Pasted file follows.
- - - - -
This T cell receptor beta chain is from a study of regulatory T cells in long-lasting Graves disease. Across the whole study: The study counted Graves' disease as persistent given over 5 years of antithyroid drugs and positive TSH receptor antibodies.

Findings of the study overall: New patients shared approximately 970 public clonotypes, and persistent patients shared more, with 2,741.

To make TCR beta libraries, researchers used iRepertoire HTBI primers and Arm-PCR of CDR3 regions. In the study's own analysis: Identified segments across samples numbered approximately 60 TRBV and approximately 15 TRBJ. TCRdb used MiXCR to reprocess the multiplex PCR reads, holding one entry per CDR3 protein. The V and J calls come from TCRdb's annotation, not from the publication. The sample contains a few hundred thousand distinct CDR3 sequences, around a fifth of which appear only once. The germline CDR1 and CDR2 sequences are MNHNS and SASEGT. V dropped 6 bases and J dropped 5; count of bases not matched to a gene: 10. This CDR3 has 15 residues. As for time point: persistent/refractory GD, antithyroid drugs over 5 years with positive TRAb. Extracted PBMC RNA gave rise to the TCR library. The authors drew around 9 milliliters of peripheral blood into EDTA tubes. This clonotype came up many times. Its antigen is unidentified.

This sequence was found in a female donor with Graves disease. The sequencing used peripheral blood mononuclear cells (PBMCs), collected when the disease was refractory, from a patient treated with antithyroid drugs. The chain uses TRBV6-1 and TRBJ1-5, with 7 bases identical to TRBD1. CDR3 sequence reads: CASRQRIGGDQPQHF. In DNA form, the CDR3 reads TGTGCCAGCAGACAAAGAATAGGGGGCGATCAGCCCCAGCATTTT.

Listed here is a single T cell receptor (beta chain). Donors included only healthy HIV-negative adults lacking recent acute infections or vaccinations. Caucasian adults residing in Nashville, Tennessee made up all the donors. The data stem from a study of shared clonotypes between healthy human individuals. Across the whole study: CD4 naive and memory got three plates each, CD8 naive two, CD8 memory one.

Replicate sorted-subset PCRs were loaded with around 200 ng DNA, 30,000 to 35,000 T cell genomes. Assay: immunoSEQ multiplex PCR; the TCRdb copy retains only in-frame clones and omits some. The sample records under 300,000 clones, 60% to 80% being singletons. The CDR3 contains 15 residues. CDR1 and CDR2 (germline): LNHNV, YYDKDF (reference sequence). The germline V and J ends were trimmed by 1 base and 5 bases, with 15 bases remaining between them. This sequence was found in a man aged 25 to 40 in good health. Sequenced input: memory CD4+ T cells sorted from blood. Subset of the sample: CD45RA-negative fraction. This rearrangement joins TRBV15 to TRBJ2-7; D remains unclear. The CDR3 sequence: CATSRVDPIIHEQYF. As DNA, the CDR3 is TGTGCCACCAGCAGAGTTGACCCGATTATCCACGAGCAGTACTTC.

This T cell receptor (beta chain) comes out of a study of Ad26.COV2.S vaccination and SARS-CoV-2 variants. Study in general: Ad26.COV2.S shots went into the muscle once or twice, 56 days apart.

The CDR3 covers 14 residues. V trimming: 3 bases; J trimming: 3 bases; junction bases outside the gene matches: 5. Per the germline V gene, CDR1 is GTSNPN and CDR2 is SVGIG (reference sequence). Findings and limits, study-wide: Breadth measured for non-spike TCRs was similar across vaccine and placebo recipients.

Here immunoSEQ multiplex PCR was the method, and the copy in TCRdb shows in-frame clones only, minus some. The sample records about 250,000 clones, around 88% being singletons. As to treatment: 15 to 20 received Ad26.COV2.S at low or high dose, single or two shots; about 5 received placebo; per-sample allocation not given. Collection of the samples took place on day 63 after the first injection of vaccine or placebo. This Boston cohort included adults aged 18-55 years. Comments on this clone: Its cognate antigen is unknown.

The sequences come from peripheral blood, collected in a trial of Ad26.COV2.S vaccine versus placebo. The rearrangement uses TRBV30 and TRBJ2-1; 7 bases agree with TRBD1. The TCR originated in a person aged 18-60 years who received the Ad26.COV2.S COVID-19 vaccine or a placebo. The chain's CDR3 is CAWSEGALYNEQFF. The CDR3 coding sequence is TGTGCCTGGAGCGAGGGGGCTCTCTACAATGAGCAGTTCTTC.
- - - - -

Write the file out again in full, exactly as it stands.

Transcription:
This T cell receptor beta chain is from a study of regulatory T cells in long-lasting Graves disease. Across the whole study: The study counted Graves' disease as persistent given over 5 years of antithyroid drugs and positive TSH receptor antibodies.

Findings of the study overall: New patients shared approximately 970 public clonotypes, and persistent patients shared more, with 2,741.

To make TCR beta libraries, researchers used iRepertoire HTBI primers and Arm-PCR of CDR3 regions. In the study's own analysis: Identified segments across samples numbered approximately 60 TRBV and approximately 15 TRBJ. TCRdb used MiXCR to reprocess the multiplex PCR reads, holding one entry per CDR3 protein. The V and J calls come from TCRdb's annotation, not from the publication. The sample contains a few hundred thousand distinct CDR3 sequences, around a fifth of which appear only once. The germline CDR1 and CDR2 sequences are MNHNS and SASEGT. V dropped 6 bases and J dropped 5; count of bases not matched to a gene: 10. This CDR3 has 15 residues. As for time point: persistent/refractory GD, antithyroid drugs over 5 years with positive TRAb. Extracted PBMC RNA gave rise to the TCR library. The authors drew around 9 milliliters of peripheral blood into EDTA tubes. This clonotype came up many times. Its antigen is unidentified.

This sequence was found in a female donor with Graves disease. The sequencing used peripheral blood mononuclear cells (PBMCs), collected when the disease was refractory, from a patient treated with antithyroid drugs. The chain uses TRBV6-1 and TRBJ1-5, with 7 bases identical to TRBD1. CDR3 sequence reads: CASRQRIGGDQPQHF. In DNA form, the CDR3 reads TGTGCCAGCAGACAAAGAATAGGGGGCGATCAGCCCCAGCATTTT.

Listed here is a single T cell receptor (beta chain). Donors included only healthy HIV-negative adults lacking recent acute infections or vaccinations. Caucasian adults residing in Nashville, Tennessee made up all the donors. The data stem from a study of shared clonotypes between healthy human individuals. Across the whole study: CD4 naive and memory got three plates each, CD8 naive two, CD8 memory one.

Replicate sorted-subset PCRs were loaded with around 200 ng DNA, 30,000 to 35,000 T cell genomes. Assay: immunoSEQ multiplex PCR; the TCRdb copy retains only in-frame clones and omits some. The sample records under 300,000 clones, 60% to 80% being singletons. The CDR3 contains 15 residues. CDR1 and CDR2 (germline): LNHNV, YYDKDF (reference sequence). The germline V and J ends were trimmed by 1 base and 5 bases, with 15 bases remaining between them. This sequence was found in a man aged 25 to 40 in good health. Sequenced input: memory CD4+ T cells sorted from blood. Subset of the sample: CD45RA-negative fraction. This rearrangement joins TRBV15 to TRBJ2-7; D remains unclear. The CDR3 sequence: CATSRVDPIIHEQYF. As DNA, the CDR3 is TGTGCCACCAGCAGAGTTGACCCGATTATCCACGAGCAGTACTTC.

This T cell receptor (beta chain) comes out of a study of Ad26.COV2.S vaccination and SARS-CoV-2 variants. Study in general: Ad26.COV2.S shots went into the muscle once or twice, 56 days apart.

The CDR3 covers 14 residues. V trimming: 3 bases; J trimming: 3 bases; junction bases outside the gene matches: 5. Per the germline V gene, CDR1 is GTSNPN and CDR2 is SVGIG (reference sequence). Findings and limits, study-wide: Breadth measured for non-spike TCRs was similar across vaccine and placebo recipients.

Here immunoSEQ multiplex PCR was the method, and the copy in TCRdb shows in-frame clones only, minus some. The sample records about 250,000 clones, around 88% being singletons. As to treatment: 15 to 20 received Ad26.COV2.S at low or high dose, single or two shots; about 5 received placebo; per-sample allocation not given. Collection of the samples took place on day 63 after the first injection of vaccine or placebo. This Boston cohort included adults aged 18-55 years. Comments on this clone: Its cognate antigen is unknown.

The sequences come from peripheral blood, collected in a trial of Ad26.COV2.S vaccine versus placebo. The rearrangement uses TRBV30 and TRBJ2-1; 7 bases agree with TRBD1. The TCR originated in a person aged 18-60 years who received the Ad26.COV2.S COVID-19 vaccine or a placebo. The chain's CDR3 is CAWSEGALYNEQFF. The CDR3 coding sequence is TGTGCCTGGAGCGAGGGGGCTCTCTACAATGAGCAGTTCTTC.